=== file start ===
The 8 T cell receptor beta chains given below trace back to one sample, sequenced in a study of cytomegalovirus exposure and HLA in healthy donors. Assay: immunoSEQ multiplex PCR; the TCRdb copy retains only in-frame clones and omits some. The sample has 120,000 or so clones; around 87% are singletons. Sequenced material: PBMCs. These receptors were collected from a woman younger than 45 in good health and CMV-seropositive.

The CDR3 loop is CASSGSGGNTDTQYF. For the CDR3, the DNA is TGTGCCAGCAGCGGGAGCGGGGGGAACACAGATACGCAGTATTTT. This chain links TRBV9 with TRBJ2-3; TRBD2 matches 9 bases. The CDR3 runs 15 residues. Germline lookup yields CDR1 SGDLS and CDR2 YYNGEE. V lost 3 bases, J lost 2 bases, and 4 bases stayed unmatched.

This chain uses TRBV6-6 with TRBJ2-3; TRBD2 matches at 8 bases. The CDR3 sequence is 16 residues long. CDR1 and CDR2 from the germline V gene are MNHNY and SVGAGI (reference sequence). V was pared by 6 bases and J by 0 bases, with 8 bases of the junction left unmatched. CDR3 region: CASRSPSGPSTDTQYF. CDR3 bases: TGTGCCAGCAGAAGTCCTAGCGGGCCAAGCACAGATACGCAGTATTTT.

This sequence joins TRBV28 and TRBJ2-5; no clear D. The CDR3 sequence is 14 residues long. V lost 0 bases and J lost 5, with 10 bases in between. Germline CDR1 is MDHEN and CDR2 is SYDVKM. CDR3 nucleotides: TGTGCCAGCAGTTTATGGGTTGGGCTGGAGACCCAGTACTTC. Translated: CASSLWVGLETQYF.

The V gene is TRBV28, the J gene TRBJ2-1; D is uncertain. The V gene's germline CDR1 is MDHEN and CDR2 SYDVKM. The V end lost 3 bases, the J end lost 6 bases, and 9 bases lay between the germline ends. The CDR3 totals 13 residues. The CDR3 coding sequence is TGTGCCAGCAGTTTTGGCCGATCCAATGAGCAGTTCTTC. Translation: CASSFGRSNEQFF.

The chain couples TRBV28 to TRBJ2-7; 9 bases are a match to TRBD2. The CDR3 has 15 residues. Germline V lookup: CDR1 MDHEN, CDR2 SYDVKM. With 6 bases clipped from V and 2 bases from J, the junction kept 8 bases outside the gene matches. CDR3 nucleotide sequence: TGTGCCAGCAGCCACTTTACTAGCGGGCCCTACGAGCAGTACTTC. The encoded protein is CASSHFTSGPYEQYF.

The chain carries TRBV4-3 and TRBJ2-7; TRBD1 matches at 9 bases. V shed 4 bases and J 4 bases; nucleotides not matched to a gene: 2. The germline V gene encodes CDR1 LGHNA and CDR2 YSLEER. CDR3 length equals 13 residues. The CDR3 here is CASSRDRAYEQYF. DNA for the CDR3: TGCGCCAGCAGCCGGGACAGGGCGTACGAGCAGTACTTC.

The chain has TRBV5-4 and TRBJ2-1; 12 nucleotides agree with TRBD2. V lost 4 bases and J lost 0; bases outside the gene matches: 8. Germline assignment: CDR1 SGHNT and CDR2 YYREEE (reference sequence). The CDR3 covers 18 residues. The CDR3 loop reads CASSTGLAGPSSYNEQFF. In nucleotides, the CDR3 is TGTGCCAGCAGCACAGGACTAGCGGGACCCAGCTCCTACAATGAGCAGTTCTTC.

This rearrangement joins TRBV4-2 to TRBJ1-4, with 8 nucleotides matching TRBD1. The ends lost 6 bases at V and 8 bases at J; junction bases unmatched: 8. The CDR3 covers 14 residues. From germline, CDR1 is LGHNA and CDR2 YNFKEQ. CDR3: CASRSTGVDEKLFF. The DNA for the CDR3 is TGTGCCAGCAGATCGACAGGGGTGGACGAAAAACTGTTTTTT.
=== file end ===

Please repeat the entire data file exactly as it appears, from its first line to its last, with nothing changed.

The 8 T cell receptor beta chains given below trace back to one sample, sequenced in a study of cytomegalovirus exposure and HLA in healthy donors. Assay: immunoSEQ multiplex PCR; the TCRdb copy retains only in-frame clones and omits some. The sample has 120,000 or so clones; around 87% are singletons. Sequenced material: PBMCs. These receptors were collected from a woman younger than 45 in good health and CMV-seropositive.

The CDR3 loop is CASSGSGGNTDTQYF. For the CDR3, the DNA is TGTGCCAGCAGCGGGAGCGGGGGGAACACAGATACGCAGTATTTT. This chain links TRBV9 with TRBJ2-3; TRBD2 matches 9 bases. The CDR3 runs 15 residues. Germline lookup yields CDR1 SGDLS and CDR2 YYNGEE. V lost 3 bases, J lost 2 bases, and 4 bases stayed unmatched.

This chain uses TRBV6-6 with TRBJ2-3; TRBD2 matches at 8 bases. The CDR3 sequence is 16 residues long. CDR1 and CDR2 from the germline V gene are MNHNY and SVGAGI (reference sequence). V was pared by 6 bases and J by 0 bases, with 8 bases of the junction left unmatched. CDR3 region: CASRSPSGPSTDTQYF. CDR3 bases: TGTGCCAGCAGAAGTCCTAGCGGGCCAAGCACAGATACGCAGTATTTT.

This sequence joins TRBV28 and TRBJ2-5; no clear D. The CDR3 sequence is 14 residues long. V lost 0 bases and J lost 5, with 10 bases in between. Germline CDR1 is MDHEN and CDR2 is SYDVKM. CDR3 nucleotides: TGTGCCAGCAGTTTATGGGTTGGGCTGGAGACCCAGTACTTC. Translated: CASSLWVGLETQYF.

The V gene is TRBV28, the J gene TRBJ2-1; D is uncertain. The V gene's germline CDR1 is MDHEN and CDR2 SYDVKM. The V end lost 3 bases, the J end lost 6 bases, and 9 bases lay between the germline ends. The CDR3 totals 13 residues. The CDR3 coding sequence is TGTGCCAGCAGTTTTGGCCGATCCAATGAGCAGTTCTTC. Translation: CASSFGRSNEQFF.

The chain couples TRBV28 to TRBJ2-7; 9 bases are a match to TRBD2. The CDR3 has 15 residues. Germline V lookup: CDR1 MDHEN, CDR2 SYDVKM. With 6 bases clipped from V and 2 bases from J, the junction kept 8 bases outside the gene matches. CDR3 nucleotide sequence: TGTGCCAGCAGCCACTTTACTAGCGGGCCCTACGAGCAGTACTTC. The encoded protein is CASSHFTSGPYEQYF.

The chain carries TRBV4-3 and TRBJ2-7; TRBD1 matches at 9 bases. V shed 4 bases and J 4 bases; nucleotides not matched to a gene: 2. The germline V gene encodes CDR1 LGHNA and CDR2 YSLEER. CDR3 length equals 13 residues. The CDR3 here is CASSRDRAYEQYF. DNA for the CDR3: TGCGCCAGCAGCCGGGACAGGGCGTACGAGCAGTACTTC.

The chain has TRBV5-4 and TRBJ2-1; 12 nucleotides agree with TRBD2. V lost 4 bases and J lost 0; bases outside the gene matches: 8. Germline assignment: CDR1 SGHNT and CDR2 YYREEE (reference sequence). The CDR3 covers 18 residues. The CDR3 loop reads CASSTGLAGPSSYNEQFF. In nucleotides, the CDR3 is TGTGCCAGCAGCACAGGACTAGCGGGACCCAGCTCCTACAATGAGCAGTTCTTC.

This rearrangement joins TRBV4-2 to TRBJ1-4, with 8 nucleotides matching TRBD1. The ends lost 6 bases at V and 8 bases at J; junction bases unmatched: 8. The CDR3 covers 14 residues. From germline, CDR1 is LGHNA and CDR2 YNFKEQ. CDR3: CASRSTGVDEKLFF. The DNA for the CDR3 is TGTGCCAGCAGATCGACAGGGGTGGACGAAAAACTGTTTTTT.